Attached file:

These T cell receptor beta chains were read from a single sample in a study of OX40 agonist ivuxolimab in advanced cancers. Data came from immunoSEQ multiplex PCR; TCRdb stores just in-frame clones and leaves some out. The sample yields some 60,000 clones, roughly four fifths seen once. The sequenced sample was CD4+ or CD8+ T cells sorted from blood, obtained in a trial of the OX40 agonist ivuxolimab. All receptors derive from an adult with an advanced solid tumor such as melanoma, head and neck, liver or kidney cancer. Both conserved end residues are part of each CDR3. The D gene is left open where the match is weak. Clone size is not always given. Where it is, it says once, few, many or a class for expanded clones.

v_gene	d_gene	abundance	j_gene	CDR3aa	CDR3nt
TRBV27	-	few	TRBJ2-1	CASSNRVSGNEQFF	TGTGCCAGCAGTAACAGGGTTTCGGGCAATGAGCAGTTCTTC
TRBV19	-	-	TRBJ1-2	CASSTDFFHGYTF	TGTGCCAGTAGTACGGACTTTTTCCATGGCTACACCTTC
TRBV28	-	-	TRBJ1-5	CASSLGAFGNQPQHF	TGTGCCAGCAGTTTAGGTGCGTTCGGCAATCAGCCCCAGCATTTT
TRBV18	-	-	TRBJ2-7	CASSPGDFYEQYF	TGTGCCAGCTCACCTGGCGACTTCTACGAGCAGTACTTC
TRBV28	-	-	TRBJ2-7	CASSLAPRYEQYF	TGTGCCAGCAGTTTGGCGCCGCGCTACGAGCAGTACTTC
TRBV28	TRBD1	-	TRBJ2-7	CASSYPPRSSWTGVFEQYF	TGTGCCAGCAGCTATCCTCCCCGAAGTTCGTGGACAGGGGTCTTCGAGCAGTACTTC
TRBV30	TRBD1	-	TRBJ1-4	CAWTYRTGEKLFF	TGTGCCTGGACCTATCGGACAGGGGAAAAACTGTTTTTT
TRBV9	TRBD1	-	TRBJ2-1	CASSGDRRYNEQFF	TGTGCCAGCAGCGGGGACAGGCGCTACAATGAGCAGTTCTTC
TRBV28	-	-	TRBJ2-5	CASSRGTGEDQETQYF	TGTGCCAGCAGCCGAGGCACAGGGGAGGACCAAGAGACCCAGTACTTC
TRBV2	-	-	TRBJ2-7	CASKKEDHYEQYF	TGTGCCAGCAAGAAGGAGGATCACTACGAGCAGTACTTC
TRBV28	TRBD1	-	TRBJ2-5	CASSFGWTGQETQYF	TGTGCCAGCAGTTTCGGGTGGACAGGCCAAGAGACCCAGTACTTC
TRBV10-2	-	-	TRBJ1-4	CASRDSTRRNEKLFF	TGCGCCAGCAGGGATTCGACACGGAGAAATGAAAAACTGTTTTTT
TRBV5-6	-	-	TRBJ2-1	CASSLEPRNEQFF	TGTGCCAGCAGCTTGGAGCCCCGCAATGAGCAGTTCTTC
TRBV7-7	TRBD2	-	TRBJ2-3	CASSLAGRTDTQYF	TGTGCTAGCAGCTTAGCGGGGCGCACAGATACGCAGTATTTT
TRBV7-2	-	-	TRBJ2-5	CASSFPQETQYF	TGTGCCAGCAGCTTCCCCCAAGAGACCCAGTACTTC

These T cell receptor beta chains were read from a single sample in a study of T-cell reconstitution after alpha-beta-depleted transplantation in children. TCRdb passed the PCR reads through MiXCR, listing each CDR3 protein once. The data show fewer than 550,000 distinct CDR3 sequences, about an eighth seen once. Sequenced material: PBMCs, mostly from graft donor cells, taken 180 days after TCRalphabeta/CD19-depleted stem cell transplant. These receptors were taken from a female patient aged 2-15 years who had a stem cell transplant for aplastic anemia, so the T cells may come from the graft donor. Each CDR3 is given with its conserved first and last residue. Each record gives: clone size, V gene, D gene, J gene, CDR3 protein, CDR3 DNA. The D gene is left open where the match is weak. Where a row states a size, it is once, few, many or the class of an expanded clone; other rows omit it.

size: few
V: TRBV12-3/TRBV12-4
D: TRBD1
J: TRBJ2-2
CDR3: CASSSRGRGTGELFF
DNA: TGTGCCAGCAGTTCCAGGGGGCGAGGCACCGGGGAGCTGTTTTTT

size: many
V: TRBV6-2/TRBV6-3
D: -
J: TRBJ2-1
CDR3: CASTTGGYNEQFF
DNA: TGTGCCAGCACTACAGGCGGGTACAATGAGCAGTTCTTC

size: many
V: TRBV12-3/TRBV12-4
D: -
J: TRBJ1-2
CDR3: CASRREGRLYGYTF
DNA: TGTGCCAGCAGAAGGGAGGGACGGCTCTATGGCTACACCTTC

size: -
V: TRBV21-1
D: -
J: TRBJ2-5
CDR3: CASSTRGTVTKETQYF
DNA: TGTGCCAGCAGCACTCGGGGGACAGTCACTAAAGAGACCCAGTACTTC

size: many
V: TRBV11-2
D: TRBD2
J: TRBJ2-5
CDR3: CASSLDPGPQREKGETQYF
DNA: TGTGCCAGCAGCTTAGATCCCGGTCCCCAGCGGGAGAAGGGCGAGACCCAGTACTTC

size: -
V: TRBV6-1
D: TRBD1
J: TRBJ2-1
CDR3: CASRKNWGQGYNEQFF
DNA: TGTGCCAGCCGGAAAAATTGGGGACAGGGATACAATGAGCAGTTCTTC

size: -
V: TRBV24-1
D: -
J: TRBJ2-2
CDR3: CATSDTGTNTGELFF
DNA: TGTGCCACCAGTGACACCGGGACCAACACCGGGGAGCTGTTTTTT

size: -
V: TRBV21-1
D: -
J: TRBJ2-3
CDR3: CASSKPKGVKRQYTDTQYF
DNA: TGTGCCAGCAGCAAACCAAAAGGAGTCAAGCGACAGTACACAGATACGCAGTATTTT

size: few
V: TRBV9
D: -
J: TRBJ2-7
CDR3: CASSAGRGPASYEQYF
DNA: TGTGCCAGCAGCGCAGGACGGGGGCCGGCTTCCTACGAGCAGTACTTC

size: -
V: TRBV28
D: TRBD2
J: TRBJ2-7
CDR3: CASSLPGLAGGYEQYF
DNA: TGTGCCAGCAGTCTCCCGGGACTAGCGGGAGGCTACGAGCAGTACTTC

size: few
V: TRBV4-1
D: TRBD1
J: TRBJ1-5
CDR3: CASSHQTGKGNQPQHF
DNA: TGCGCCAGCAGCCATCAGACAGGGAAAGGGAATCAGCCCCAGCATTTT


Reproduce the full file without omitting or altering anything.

These T cell receptor beta chains were read from a single sample in a study of OX40 agonist ivuxolimab in advanced cancers. Data came from immunoSEQ multiplex PCR; TCRdb stores just in-frame clones and leaves some out. The sample yields some 60,000 clones, roughly four fifths seen once. The sequenced sample was CD4+ or CD8+ T cells sorted from blood, obtained in a trial of the OX40 agonist ivuxolimab. All receptors derive from an adult with an advanced solid tumor such as melanoma, head and neck, liver or kidney cancer. Both conserved end residues are part of each CDR3. The D gene is left open where the match is weak. Clone size is not always given. Where it is, it says once, few, many or a class for expanded clones.

v_gene	d_gene	abundance	j_gene	CDR3aa	CDR3nt
TRBV27	-	few	TRBJ2-1	CASSNRVSGNEQFF	TGTGCCAGCAGTAACAGGGTTTCGGGCAATGAGCAGTTCTTC
TRBV19	-	-	TRBJ1-2	CASSTDFFHGYTF	TGTGCCAGTAGTACGGACTTTTTCCATGGCTACACCTTC
TRBV28	-	-	TRBJ1-5	CASSLGAFGNQPQHF	TGTGCCAGCAGTTTAGGTGCGTTCGGCAATCAGCCCCAGCATTTT
TRBV18	-	-	TRBJ2-7	CASSPGDFYEQYF	TGTGCCAGCTCACCTGGCGACTTCTACGAGCAGTACTTC
TRBV28	-	-	TRBJ2-7	CASSLAPRYEQYF	TGTGCCAGCAGTTTGGCGCCGCGCTACGAGCAGTACTTC
TRBV28	TRBD1	-	TRBJ2-7	CASSYPPRSSWTGVFEQYF	TGTGCCAGCAGCTATCCTCCCCGAAGTTCGTGGACAGGGGTCTTCGAGCAGTACTTC
TRBV30	TRBD1	-	TRBJ1-4	CAWTYRTGEKLFF	TGTGCCTGGACCTATCGGACAGGGGAAAAACTGTTTTTT
TRBV9	TRBD1	-	TRBJ2-1	CASSGDRRYNEQFF	TGTGCCAGCAGCGGGGACAGGCGCTACAATGAGCAGTTCTTC
TRBV28	-	-	TRBJ2-5	CASSRGTGEDQETQYF	TGTGCCAGCAGCCGAGGCACAGGGGAGGACCAAGAGACCCAGTACTTC
TRBV2	-	-	TRBJ2-7	CASKKEDHYEQYF	TGTGCCAGCAAGAAGGAGGATCACTACGAGCAGTACTTC
TRBV28	TRBD1	-	TRBJ2-5	CASSFGWTGQETQYF	TGTGCCAGCAGTTTCGGGTGGACAGGCCAAGAGACCCAGTACTTC
TRBV10-2	-	-	TRBJ1-4	CASRDSTRRNEKLFF	TGCGCCAGCAGGGATTCGACACGGAGAAATGAAAAACTGTTTTTT
TRBV5-6	-	-	TRBJ2-1	CASSLEPRNEQFF	TGTGCCAGCAGCTTGGAGCCCCGCAATGAGCAGTTCTTC
TRBV7-7	TRBD2	-	TRBJ2-3	CASSLAGRTDTQYF	TGTGCTAGCAGCTTAGCGGGGCGCACAGATACGCAGTATTTT
TRBV7-2	-	-	TRBJ2-5	CASSFPQETQYF	TGTGCCAGCAGCTTCCCCCAAGAGACCCAGTACTTC

These T cell receptor beta chains were read from a single sample in a study of T-cell reconstitution after alpha-beta-depleted transplantation in children. TCRdb passed the PCR reads through MiXCR, listing each CDR3 protein once. The data show fewer than 550,000 distinct CDR3 sequences, about an eighth seen once. Sequenced material: PBMCs, mostly from graft donor cells, taken 180 days after TCRalphabeta/CD19-depleted stem cell transplant. These receptors were taken from a female patient aged 2-15 years who had a stem cell transplant for aplastic anemia, so the T cells may come from the graft donor. Each CDR3 is given with its conserved first and last residue. Each record gives: clone size, V gene, D gene, J gene, CDR3 protein, CDR3 DNA. The D gene is left open where the match is weak. Where a row states a size, it is once, few, many or the class of an expanded clone; other rows omit it.

size: few
V: TRBV12-3/TRBV12-4
D: TRBD1
J: TRBJ2-2
CDR3: CASSSRGRGTGELFF
DNA: TGTGCCAGCAGTTCCAGGGGGCGAGGCACCGGGGAGCTGTTTTTT

size: many
V: TRBV6-2/TRBV6-3
D: -
J: TRBJ2-1
CDR3: CASTTGGYNEQFF
DNA: TGTGCCAGCACTACAGGCGGGTACAATGAGCAGTTCTTC

size: many
V: TRBV12-3/TRBV12-4
D: -
J: TRBJ1-2
CDR3: CASRREGRLYGYTF
DNA: TGTGCCAGCAGAAGGGAGGGACGGCTCTATGGCTACACCTTC

size: -
V: TRBV21-1
D: -
J: TRBJ2-5
CDR3: CASSTRGTVTKETQYF
DNA: TGTGCCAGCAGCACTCGGGGGACAGTCACTAAAGAGACCCAGTACTTC

size: many
V: TRBV11-2
D: TRBD2
J: TRBJ2-5
CDR3: CASSLDPGPQREKGETQYF
DNA: TGTGCCAGCAGCTTAGATCCCGGTCCCCAGCGGGAGAAGGGCGAGACCCAGTACTTC

size: -
V: TRBV6-1
D: TRBD1
J: TRBJ2-1
CDR3: CASRKNWGQGYNEQFF
DNA: TGTGCCAGCCGGAAAAATTGGGGACAGGGATACAATGAGCAGTTCTTC

size: -
V: TRBV24-1
D: -
J: TRBJ2-2
CDR3: CATSDTGTNTGELFF
DNA: TGTGCCACCAGTGACACCGGGACCAACACCGGGGAGCTGTTTTTT

size: -
V: TRBV21-1
D: -
J: TRBJ2-3
CDR3: CASSKPKGVKRQYTDTQYF
DNA: TGTGCCAGCAGCAAACCAAAAGGAGTCAAGCGACAGTACACAGATACGCAGTATTTT

size: few
V: TRBV9
D: -
J: TRBJ2-7
CDR3: CASSAGRGPASYEQYF
DNA: TGTGCCAGCAGCGCAGGACGGGGGCCGGCTTCCTACGAGCAGTACTTC

size: -
V: TRBV28
D: TRBD2
J: TRBJ2-7
CDR3: CASSLPGLAGGYEQYF
DNA: TGTGCCAGCAGTCTCCCGGGACTAGCGGGAGGCTACGAGCAGTACTTC

size: few
V: TRBV4-1
D: TRBD1
J: TRBJ1-5
CDR3: CASSHQTGKGNQPQHF
DNA: TGCGCCAGCAGCCATCAGACAGGGAAAGGGAATCAGCCCCAGCATTTT